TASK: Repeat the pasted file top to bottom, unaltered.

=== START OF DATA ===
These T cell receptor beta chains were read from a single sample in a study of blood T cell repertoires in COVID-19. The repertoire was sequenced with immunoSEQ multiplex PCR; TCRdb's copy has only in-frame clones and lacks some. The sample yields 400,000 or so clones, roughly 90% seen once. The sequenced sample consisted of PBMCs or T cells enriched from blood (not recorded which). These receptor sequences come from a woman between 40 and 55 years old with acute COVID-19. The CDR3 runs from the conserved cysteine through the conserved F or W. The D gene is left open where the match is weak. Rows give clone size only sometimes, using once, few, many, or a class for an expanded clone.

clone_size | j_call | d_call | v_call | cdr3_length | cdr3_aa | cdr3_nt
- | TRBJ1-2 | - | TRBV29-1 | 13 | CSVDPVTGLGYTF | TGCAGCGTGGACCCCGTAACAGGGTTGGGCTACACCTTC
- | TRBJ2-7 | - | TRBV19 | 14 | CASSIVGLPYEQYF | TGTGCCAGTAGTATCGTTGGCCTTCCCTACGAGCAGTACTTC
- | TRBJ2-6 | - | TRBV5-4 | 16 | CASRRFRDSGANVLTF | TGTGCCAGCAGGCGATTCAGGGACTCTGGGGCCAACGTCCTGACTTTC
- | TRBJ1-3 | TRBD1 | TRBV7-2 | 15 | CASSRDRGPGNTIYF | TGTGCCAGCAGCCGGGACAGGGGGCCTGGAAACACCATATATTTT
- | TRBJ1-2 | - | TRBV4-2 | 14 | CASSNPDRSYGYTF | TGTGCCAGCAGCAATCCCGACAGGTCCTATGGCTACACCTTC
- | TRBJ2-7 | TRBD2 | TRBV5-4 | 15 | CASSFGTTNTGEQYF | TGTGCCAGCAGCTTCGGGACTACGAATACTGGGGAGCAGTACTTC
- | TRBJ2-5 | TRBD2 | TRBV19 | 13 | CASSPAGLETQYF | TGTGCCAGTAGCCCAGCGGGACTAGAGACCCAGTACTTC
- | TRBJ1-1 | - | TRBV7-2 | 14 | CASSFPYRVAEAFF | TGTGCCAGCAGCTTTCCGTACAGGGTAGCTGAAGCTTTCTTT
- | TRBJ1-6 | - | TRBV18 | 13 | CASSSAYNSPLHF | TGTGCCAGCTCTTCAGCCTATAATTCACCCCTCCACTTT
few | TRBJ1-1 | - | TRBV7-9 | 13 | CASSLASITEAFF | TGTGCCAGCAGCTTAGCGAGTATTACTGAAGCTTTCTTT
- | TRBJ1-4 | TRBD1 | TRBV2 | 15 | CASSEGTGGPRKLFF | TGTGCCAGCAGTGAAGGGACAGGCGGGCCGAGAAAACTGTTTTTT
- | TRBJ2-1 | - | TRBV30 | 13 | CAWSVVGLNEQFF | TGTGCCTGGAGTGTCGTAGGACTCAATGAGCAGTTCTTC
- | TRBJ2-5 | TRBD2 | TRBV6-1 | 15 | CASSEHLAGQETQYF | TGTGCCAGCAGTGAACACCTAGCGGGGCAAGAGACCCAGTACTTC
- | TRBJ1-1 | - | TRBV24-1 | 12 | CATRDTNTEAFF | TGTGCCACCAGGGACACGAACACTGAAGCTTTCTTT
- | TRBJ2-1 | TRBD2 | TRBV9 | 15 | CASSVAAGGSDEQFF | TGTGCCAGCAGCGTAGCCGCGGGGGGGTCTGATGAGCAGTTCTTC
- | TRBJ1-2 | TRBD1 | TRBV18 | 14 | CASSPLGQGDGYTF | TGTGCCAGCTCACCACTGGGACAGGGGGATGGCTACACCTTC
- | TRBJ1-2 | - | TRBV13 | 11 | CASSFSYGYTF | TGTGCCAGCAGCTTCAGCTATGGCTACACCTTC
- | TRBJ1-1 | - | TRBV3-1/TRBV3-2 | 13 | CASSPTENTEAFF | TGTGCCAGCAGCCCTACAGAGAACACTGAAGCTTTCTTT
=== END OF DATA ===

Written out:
These T cell receptor beta chains were read from a single sample in a study of blood T cell repertoires in COVID-19. The repertoire was sequenced with immunoSEQ multiplex PCR; TCRdb's copy has only in-frame clones and lacks some. The sample yields 400,000 or so clones, roughly 90% seen once. The sequenced sample consisted of PBMCs or T cells enriched from blood (not recorded which). These receptor sequences come from a woman between 40 and 55 years old with acute COVID-19. The CDR3 runs from the conserved cysteine through the conserved F or W. The D gene is left open where the match is weak. Rows give clone size only sometimes, using once, few, many, or a class for an expanded clone.

clone_size | j_call | d_call | v_call | cdr3_length | cdr3_aa | cdr3_nt
- | TRBJ1-2 | - | TRBV29-1 | 13 | CSVDPVTGLGYTF | TGCAGCGTGGACCCCGTAACAGGGTTGGGCTACACCTTC
- | TRBJ2-7 | - | TRBV19 | 14 | CASSIVGLPYEQYF | TGTGCCAGTAGTATCGTTGGCCTTCCCTACGAGCAGTACTTC
- | TRBJ2-6 | - | TRBV5-4 | 16 | CASRRFRDSGANVLTF | TGTGCCAGCAGGCGATTCAGGGACTCTGGGGCCAACGTCCTGACTTTC
- | TRBJ1-3 | TRBD1 | TRBV7-2 | 15 | CASSRDRGPGNTIYF | TGTGCCAGCAGCCGGGACAGGGGGCCTGGAAACACCATATATTTT
- | TRBJ1-2 | - | TRBV4-2 | 14 | CASSNPDRSYGYTF | TGTGCCAGCAGCAATCCCGACAGGTCCTATGGCTACACCTTC
- | TRBJ2-7 | TRBD2 | TRBV5-4 | 15 | CASSFGTTNTGEQYF | TGTGCCAGCAGCTTCGGGACTACGAATACTGGGGAGCAGTACTTC
- | TRBJ2-5 | TRBD2 | TRBV19 | 13 | CASSPAGLETQYF | TGTGCCAGTAGCCCAGCGGGACTAGAGACCCAGTACTTC
- | TRBJ1-1 | - | TRBV7-2 | 14 | CASSFPYRVAEAFF | TGTGCCAGCAGCTTTCCGTACAGGGTAGCTGAAGCTTTCTTT
- | TRBJ1-6 | - | TRBV18 | 13 | CASSSAYNSPLHF | TGTGCCAGCTCTTCAGCCTATAATTCACCCCTCCACTTT
few | TRBJ1-1 | - | TRBV7-9 | 13 | CASSLASITEAFF | TGTGCCAGCAGCTTAGCGAGTATTACTGAAGCTTTCTTT
- | TRBJ1-4 | TRBD1 | TRBV2 | 15 | CASSEGTGGPRKLFF | TGTGCCAGCAGTGAAGGGACAGGCGGGCCGAGAAAACTGTTTTTT
- | TRBJ2-1 | - | TRBV30 | 13 | CAWSVVGLNEQFF | TGTGCCTGGAGTGTCGTAGGACTCAATGAGCAGTTCTTC
- | TRBJ2-5 | TRBD2 | TRBV6-1 | 15 | CASSEHLAGQETQYF | TGTGCCAGCAGTGAACACCTAGCGGGGCAAGAGACCCAGTACTTC
- | TRBJ1-1 | - | TRBV24-1 | 12 | CATRDTNTEAFF | TGTGCCACCAGGGACACGAACACTGAAGCTTTCTTT
- | TRBJ2-1 | TRBD2 | TRBV9 | 15 | CASSVAAGGSDEQFF | TGTGCCAGCAGCGTAGCCGCGGGGGGGTCTGATGAGCAGTTCTTC
- | TRBJ1-2 | TRBD1 | TRBV18 | 14 | CASSPLGQGDGYTF | TGTGCCAGCTCACCACTGGGACAGGGGGATGGCTACACCTTC
- | TRBJ1-2 | - | TRBV13 | 11 | CASSFSYGYTF | TGTGCCAGCAGCTTCAGCTATGGCTACACCTTC
- | TRBJ1-1 | - | TRBV3-1/TRBV3-2 | 13 | CASSPTENTEAFF | TGTGCCAGCAGCCCTACAGAGAACACTGAAGCTTTCTTT